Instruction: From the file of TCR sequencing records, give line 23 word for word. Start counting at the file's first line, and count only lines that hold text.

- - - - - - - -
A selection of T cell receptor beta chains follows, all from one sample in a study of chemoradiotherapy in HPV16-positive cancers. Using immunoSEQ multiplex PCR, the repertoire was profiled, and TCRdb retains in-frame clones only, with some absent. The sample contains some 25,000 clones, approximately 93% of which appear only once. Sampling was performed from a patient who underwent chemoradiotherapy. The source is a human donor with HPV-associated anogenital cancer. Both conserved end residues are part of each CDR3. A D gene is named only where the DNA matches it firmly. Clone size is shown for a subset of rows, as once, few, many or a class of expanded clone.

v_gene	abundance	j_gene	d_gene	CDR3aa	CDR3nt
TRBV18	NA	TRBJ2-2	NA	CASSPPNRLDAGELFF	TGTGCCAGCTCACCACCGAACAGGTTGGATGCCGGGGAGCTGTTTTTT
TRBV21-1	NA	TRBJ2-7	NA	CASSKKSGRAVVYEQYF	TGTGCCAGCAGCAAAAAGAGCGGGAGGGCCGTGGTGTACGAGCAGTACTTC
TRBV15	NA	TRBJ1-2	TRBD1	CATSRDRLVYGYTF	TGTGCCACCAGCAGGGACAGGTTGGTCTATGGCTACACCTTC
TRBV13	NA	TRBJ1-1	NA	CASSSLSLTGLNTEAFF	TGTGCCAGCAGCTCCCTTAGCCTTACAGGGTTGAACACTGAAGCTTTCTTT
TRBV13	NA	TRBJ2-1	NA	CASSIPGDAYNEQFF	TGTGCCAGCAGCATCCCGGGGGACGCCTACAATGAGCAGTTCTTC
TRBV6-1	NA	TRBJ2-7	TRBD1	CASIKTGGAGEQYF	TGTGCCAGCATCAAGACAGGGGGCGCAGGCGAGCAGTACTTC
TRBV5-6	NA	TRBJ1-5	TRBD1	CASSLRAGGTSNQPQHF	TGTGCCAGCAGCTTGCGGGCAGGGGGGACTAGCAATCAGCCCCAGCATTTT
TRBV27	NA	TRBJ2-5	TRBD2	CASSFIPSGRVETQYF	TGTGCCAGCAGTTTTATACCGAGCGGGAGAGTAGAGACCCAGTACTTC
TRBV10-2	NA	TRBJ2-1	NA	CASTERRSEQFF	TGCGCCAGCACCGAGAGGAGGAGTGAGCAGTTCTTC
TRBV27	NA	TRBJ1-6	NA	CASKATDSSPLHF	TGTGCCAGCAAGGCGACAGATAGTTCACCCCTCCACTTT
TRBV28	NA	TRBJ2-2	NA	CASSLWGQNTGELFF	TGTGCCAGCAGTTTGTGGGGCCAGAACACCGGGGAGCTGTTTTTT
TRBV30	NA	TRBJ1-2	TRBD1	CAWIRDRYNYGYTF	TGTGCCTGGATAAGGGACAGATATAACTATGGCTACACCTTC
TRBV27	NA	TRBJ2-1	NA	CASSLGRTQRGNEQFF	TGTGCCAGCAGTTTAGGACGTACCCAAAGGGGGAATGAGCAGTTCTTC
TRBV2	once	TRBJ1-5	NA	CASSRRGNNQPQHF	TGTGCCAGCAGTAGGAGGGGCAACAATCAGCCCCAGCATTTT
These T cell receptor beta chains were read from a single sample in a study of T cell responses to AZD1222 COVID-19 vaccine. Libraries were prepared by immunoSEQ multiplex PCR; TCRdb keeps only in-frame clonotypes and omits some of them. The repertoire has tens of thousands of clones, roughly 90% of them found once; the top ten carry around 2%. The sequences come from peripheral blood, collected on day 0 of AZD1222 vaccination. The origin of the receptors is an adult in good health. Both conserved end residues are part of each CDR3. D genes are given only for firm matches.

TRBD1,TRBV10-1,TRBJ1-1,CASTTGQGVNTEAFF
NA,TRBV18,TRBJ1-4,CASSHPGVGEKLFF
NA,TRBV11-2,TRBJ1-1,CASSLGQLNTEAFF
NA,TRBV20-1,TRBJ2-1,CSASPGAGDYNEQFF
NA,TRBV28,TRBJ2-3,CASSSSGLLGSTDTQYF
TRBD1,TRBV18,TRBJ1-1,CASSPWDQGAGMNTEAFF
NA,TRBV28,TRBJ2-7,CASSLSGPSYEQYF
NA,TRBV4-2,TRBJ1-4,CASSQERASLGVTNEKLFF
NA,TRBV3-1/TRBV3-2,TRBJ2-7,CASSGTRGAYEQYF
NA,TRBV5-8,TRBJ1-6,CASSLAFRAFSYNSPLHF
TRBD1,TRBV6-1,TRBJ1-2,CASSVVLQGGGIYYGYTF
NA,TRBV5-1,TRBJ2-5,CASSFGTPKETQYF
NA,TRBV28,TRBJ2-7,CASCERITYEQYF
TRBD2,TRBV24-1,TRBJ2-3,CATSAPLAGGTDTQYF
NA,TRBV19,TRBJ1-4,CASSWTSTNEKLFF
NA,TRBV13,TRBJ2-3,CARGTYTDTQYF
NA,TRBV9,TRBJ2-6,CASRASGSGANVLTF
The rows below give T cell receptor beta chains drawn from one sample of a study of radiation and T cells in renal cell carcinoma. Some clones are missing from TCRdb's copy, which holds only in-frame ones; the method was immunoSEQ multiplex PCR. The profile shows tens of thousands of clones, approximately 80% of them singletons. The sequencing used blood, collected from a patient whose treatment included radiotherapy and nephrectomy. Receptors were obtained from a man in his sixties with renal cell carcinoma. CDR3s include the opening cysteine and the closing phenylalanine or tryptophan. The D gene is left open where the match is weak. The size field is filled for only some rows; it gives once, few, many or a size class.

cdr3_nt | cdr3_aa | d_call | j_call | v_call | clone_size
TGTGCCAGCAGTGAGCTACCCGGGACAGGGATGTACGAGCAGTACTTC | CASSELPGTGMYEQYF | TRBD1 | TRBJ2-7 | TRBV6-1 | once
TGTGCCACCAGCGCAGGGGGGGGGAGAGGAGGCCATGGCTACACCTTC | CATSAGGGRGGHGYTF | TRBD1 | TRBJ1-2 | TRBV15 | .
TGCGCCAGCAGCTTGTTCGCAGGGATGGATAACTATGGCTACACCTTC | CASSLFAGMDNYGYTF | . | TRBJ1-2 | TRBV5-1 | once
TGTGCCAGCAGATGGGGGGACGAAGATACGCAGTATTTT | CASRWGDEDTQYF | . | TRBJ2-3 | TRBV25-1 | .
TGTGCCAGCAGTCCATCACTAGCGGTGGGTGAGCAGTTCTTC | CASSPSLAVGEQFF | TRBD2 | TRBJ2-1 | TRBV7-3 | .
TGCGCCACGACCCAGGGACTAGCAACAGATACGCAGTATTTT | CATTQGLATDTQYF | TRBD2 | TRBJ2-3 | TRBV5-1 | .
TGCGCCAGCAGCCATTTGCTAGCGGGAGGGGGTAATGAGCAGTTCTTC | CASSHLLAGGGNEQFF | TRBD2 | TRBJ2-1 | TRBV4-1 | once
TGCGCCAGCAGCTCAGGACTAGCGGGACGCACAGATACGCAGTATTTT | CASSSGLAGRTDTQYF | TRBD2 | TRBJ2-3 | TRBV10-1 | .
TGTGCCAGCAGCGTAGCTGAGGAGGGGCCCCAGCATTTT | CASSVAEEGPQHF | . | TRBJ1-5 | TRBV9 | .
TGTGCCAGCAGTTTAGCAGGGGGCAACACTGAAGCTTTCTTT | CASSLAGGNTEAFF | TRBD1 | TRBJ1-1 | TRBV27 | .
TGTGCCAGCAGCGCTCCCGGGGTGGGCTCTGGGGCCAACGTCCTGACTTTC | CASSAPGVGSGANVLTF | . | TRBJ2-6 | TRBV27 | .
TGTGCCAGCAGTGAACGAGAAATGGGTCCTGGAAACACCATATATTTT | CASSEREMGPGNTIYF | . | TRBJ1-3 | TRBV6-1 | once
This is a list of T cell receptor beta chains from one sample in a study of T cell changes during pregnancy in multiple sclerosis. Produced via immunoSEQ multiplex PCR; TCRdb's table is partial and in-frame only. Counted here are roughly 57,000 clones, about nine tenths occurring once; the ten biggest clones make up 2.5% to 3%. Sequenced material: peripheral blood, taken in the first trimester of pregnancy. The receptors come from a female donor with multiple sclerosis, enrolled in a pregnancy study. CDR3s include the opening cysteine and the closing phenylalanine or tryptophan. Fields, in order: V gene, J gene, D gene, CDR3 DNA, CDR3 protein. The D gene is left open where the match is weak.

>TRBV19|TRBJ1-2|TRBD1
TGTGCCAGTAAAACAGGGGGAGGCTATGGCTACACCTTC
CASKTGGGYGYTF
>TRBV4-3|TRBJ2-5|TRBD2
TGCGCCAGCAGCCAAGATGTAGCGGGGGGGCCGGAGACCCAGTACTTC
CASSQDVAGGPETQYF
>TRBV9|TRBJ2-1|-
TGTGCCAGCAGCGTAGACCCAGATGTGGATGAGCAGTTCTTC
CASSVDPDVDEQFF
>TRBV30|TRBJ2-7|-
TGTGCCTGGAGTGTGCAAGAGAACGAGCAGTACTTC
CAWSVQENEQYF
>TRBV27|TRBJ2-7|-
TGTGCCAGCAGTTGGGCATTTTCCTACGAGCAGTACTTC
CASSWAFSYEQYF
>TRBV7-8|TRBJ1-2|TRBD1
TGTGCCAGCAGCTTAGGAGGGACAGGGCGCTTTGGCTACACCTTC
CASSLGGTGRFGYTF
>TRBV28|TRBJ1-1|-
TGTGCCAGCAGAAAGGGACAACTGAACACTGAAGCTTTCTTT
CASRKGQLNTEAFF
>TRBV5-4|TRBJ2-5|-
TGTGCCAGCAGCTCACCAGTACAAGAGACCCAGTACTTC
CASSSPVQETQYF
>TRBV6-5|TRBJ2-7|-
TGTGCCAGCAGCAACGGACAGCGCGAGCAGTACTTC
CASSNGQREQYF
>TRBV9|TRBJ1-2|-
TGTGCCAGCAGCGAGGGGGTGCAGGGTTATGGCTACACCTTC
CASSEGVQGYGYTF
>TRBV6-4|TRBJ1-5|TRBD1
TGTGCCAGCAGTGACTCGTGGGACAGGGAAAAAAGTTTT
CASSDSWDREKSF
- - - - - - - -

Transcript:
TRBD1,TRBV18,TRBJ1-1,CASSPWDQGAGMNTEAFF